According to the Wall Street Journal, Americans spend 18% of all food stamp dollars at Wal-Mart Stores (NYSE:WMT), which is about $14 billion. With the recent cuts to the Supplemental Nutrition Assistance Program, or SNAP, no wonder Wal-Mart is steering its previous earnings guidance down. On Jan. 31 the company explained that its earnings would be on the low end of previous guidance due to cuts in food stamp benefits that started in November. To make matters worse, on Feb. 4 the Senate passed the Farm Bill, which approved another $8 billion in SNAP reductions.
A brief history of food stamps
America's first Food Stamp Program, or FSP, started in 1939 with the issuance of orange stamps. At that time, peak participation in the program was 4 million at a cost of $262 million. In 2008, the food stamp program changed its name to the Supplemental Nutrition Assistance Program. Today there are 47 million people on SNAP -- that's roughly 1 in every 6 Americans. The average monthly household benefit was $274 last year and there were over 23 million households on the program.
As food stamp usage increased over the years, more discount retailers started taking market share away from grocery stores. In November cuts were made to SNAP, and Wal-Mart blames its current woes on these cuts. The chart below provides an overview of the monthly dollar value of these cuts for the average household.
The effect of SNAP cuts on retail
Wal-Mart isn't the only retailer that will be affected by cuts to the nation's food stamp program. Dollar Tree Stores (NASDAQ:DLTR) attributes its growth to the increase in the number of its stores that can accept food stamps. As the company explained in its latest earnings report:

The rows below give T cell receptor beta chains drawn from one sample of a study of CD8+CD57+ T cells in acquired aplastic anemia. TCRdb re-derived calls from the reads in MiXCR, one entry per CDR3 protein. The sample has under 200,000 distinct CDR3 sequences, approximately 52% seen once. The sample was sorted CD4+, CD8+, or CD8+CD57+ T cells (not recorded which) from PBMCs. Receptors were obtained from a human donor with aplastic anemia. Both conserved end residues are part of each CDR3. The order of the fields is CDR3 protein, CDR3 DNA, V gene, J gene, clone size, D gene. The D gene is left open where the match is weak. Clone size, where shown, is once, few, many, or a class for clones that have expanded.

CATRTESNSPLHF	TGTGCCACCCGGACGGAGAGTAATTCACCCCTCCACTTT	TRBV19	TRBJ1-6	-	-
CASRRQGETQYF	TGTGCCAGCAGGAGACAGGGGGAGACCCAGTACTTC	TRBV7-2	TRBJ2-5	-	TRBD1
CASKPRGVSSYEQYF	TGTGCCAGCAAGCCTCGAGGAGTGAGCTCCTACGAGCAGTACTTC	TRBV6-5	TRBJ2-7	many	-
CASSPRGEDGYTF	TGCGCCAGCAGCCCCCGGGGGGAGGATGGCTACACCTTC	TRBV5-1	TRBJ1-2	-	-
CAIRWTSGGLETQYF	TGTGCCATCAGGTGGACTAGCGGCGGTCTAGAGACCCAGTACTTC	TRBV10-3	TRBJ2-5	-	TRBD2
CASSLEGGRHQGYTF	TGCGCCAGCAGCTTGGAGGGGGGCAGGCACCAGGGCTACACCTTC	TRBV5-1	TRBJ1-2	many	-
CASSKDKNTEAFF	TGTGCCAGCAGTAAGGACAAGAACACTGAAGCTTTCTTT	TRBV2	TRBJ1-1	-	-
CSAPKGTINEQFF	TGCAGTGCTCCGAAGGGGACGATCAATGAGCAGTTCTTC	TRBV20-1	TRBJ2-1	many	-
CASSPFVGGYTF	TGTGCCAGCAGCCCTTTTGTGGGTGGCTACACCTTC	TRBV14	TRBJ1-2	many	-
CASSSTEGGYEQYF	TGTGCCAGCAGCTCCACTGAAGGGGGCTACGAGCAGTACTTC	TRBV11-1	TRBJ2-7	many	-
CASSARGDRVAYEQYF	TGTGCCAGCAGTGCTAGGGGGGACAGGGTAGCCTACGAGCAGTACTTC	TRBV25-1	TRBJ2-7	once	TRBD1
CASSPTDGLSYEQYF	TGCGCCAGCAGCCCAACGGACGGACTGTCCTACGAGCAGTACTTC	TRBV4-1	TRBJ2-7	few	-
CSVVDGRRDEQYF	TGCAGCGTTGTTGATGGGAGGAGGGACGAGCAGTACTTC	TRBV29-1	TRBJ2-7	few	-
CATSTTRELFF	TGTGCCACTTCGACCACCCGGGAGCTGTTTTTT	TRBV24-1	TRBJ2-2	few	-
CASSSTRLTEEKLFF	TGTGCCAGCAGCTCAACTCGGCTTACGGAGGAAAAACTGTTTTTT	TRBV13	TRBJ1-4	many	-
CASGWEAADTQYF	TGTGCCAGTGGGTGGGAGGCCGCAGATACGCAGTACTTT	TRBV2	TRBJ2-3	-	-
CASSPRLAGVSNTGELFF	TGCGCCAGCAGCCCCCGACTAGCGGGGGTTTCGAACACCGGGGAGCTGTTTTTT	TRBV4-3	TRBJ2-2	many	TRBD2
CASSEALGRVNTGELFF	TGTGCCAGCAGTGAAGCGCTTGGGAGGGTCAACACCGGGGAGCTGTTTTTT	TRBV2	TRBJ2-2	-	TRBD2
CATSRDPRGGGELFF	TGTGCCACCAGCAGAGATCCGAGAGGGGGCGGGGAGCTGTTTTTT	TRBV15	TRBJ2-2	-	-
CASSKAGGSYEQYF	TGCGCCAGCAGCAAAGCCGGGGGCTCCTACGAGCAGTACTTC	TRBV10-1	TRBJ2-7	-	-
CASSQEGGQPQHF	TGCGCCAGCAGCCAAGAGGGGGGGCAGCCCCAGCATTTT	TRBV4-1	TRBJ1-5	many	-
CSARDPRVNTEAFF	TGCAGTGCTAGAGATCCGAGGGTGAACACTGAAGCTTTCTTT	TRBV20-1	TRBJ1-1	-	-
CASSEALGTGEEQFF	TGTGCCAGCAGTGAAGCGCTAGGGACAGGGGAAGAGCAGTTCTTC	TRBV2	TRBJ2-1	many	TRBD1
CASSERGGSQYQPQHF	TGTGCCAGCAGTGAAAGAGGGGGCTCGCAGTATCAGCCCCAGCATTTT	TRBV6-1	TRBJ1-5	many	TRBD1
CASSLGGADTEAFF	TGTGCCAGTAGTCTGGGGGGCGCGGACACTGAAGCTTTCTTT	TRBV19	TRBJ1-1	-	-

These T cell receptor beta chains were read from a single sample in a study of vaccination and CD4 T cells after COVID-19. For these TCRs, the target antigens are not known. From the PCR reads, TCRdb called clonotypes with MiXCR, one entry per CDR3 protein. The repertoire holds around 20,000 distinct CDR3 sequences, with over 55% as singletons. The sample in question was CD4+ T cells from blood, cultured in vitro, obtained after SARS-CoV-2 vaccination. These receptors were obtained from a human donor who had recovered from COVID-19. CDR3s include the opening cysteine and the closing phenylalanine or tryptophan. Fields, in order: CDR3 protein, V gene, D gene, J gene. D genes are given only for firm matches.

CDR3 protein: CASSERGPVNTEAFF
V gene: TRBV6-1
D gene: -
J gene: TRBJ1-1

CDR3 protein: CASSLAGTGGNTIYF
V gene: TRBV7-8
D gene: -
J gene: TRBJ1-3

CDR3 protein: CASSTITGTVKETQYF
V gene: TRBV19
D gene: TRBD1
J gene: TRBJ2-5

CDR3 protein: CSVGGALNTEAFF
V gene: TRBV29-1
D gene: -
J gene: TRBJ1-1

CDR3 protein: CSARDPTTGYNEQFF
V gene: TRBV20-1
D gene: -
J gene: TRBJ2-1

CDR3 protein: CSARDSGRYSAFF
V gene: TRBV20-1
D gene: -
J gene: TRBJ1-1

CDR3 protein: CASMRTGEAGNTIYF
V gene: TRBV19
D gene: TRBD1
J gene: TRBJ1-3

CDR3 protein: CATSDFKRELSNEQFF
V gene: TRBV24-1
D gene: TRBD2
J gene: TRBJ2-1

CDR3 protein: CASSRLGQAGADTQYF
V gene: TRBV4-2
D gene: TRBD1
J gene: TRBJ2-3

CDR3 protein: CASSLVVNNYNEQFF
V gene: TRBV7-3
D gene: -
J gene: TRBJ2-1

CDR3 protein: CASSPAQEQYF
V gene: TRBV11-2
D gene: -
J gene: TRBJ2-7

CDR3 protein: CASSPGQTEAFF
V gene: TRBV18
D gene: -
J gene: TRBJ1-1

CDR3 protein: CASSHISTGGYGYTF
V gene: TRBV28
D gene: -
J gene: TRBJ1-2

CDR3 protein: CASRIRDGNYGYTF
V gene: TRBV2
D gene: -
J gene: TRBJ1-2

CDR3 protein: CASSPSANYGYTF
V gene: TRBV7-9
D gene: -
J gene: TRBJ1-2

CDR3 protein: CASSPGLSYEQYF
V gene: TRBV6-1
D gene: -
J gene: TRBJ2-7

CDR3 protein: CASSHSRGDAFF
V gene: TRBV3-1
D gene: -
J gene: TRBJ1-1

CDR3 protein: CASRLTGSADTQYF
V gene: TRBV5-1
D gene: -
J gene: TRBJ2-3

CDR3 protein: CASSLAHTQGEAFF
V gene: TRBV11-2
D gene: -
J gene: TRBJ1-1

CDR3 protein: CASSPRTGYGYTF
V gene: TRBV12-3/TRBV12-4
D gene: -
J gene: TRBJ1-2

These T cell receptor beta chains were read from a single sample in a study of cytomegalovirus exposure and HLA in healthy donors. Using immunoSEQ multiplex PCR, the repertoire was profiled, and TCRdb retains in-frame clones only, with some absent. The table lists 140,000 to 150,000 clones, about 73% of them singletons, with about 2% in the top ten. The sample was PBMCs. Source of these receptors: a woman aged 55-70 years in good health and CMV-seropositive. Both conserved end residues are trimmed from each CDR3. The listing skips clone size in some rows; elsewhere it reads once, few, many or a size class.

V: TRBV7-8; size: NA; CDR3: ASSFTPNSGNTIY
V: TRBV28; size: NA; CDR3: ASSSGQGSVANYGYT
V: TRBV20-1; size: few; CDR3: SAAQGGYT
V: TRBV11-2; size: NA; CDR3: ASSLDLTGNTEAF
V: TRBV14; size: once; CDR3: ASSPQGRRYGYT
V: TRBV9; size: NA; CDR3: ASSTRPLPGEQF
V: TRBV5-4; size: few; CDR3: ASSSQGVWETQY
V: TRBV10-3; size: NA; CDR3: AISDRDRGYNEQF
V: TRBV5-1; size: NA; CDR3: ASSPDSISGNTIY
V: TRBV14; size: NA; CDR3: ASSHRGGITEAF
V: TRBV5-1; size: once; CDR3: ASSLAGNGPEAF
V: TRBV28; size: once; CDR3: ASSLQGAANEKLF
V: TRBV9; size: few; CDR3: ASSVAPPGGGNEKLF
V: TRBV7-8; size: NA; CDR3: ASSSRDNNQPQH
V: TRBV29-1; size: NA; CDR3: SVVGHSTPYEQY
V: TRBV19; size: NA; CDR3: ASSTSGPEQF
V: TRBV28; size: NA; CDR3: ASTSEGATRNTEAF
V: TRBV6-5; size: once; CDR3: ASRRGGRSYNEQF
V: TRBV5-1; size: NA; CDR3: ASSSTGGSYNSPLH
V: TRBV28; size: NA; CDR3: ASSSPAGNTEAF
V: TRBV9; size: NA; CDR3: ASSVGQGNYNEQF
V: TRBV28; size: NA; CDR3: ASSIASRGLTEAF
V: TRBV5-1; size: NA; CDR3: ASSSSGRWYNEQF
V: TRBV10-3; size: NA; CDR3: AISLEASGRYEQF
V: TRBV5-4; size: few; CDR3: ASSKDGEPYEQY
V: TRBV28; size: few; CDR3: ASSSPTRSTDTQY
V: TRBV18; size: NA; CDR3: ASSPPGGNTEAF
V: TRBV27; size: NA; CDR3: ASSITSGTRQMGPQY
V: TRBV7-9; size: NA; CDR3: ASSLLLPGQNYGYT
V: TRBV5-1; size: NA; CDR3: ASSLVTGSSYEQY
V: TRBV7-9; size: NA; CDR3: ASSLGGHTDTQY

We accept food stamps (under the Supplemental Nutrition Assistance Program ("SNAP")) in approximately 4,560 qualified stores compared to approximately 4,150 stores at October 27, 2012. SNAP benefits will be lower for recipients after November 1, 2013; however, we do not expect the effect on our sales to be material.
We'll see if that expectation holds up on the next earnings call.
The CEO of Kraft Foods opposes cuts to food stamp programs and referred to food stamp users as "a big part of our audience."
"There's no debating that a growing percentage of the consumer base is economically stressed and becoming more dependent on the government assistance," said the CEO of Big Lots (NYSE:BIG) on the second quarter earnings call in 2012. "In each of the last two years over 6 million Americans have been added to snap (the Federal Food Stamps Program) resulting in the neighborhood of 15 percent or more of our total population being enrolled in this program."
Clearly food stamps are a huge revenue source for the retail industry, and as the largest discount retailer in the world it's not surprising that Wal-Mart is affected by cuts in the SNAP budget. Other issues could also challenge Wal-Mart's earnings.
A challenging earnings season